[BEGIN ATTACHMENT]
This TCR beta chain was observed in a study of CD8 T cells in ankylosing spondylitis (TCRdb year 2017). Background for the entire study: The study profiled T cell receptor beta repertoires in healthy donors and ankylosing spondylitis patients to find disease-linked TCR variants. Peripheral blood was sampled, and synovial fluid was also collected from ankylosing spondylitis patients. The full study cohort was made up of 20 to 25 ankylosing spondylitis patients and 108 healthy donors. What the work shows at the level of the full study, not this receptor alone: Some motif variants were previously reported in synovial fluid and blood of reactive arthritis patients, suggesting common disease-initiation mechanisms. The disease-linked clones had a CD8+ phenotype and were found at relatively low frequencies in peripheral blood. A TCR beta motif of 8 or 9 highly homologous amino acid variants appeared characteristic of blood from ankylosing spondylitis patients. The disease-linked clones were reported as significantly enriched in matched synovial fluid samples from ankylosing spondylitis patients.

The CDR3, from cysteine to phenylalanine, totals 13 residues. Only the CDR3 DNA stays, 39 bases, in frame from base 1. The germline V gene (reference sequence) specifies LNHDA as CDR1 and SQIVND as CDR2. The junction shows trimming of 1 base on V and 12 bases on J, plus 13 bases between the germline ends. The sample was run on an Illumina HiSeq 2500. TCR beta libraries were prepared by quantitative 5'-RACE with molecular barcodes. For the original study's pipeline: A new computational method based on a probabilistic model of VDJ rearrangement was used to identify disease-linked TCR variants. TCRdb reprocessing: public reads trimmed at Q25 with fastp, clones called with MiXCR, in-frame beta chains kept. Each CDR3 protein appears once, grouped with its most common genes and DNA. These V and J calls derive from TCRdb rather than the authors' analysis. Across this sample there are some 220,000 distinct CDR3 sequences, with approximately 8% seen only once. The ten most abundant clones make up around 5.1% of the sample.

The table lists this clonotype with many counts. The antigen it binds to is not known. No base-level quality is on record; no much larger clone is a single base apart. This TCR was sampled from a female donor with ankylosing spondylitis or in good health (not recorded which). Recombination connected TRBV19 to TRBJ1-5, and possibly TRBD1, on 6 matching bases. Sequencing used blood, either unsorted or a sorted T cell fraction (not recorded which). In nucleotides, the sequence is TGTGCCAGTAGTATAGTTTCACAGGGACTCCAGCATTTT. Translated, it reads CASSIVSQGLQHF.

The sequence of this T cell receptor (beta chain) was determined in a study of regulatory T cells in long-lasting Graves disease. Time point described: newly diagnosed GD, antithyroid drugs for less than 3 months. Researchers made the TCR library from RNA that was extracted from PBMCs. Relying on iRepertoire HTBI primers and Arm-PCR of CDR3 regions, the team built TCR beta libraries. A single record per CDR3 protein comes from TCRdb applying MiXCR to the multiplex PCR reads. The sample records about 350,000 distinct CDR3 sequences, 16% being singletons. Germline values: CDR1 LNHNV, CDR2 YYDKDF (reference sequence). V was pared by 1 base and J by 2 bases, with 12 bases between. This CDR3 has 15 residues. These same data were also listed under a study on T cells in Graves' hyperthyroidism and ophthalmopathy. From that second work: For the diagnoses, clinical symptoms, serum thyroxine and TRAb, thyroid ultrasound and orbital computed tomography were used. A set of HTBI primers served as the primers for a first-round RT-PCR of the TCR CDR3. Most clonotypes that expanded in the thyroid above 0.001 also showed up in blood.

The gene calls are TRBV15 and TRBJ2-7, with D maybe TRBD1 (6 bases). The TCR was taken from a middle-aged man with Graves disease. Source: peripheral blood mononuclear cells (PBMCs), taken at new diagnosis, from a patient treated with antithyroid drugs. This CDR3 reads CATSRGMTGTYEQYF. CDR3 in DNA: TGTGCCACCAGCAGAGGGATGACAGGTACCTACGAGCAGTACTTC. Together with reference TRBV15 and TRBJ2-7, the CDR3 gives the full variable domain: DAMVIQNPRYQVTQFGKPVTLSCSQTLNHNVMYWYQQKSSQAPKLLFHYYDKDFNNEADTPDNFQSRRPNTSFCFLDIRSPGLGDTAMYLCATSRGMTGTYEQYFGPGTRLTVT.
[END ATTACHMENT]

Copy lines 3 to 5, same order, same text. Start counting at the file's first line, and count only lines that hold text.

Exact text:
The table lists this clonotype with many counts. The antigen it binds to is not known. No base-level quality is on record; no much larger clone is a single base apart. This TCR was sampled from a female donor with ankylosing spondylitis or in good health (not recorded which). Recombination connected TRBV19 to TRBJ1-5, and possibly TRBD1, on 6 matching bases. Sequencing used blood, either unsorted or a sorted T cell fraction (not recorded which). In nucleotides, the sequence is TGTGCCAGTAGTATAGTTTCACAGGGACTCCAGCATTTT. Translated, it reads CASSIVSQGLQHF.

The sequence of this T cell receptor (beta chain) was determined in a study of regulatory T cells in long-lasting Graves disease. Time point described: newly diagnosed GD, antithyroid drugs for less than 3 months. Researchers made the TCR library from RNA that was extracted from PBMCs. Relying on iRepertoire HTBI primers and Arm-PCR of CDR3 regions, the team built TCR beta libraries. A single record per CDR3 protein comes from TCRdb applying MiXCR to the multiplex PCR reads. The sample records about 350,000 distinct CDR3 sequences, 16% being singletons. Germline values: CDR1 LNHNV, CDR2 YYDKDF (reference sequence). V was pared by 1 base and J by 2 bases, with 12 bases between. This CDR3 has 15 residues. These same data were also listed under a study on T cells in Graves' hyperthyroidism and ophthalmopathy. From that second work: For the diagnoses, clinical symptoms, serum thyroxine and TRAb, thyroid ultrasound and orbital computed tomography were used. A set of HTBI primers served as the primers for a first-round RT-PCR of the TCR CDR3. Most clonotypes that expanded in the thyroid above 0.001 also showed up in blood.

The gene calls are TRBV15 and TRBJ2-7, with D maybe TRBD1 (6 bases). The TCR was taken from a middle-aged man with Graves disease. Source: peripheral blood mononuclear cells (PBMCs), taken at new diagnosis, from a patient treated with antithyroid drugs. This CDR3 reads CATSRGMTGTYEQYF. CDR3 in DNA: TGTGCCACCAGCAGAGGGATGACAGGTACCTACGAGCAGTACTTC. Together with reference TRBV15 and TRBJ2-7, the CDR3 gives the full variable domain: DAMVIQNPRYQVTQFGKPVTLSCSQTLNHNVMYWYQQKSSQAPKLLFHYYDKDFNNEADTPDNFQSRRPNTSFCFLDIRSPGLGDTAMYLCATSRGMTGTYEQYFGPGTRLTVT.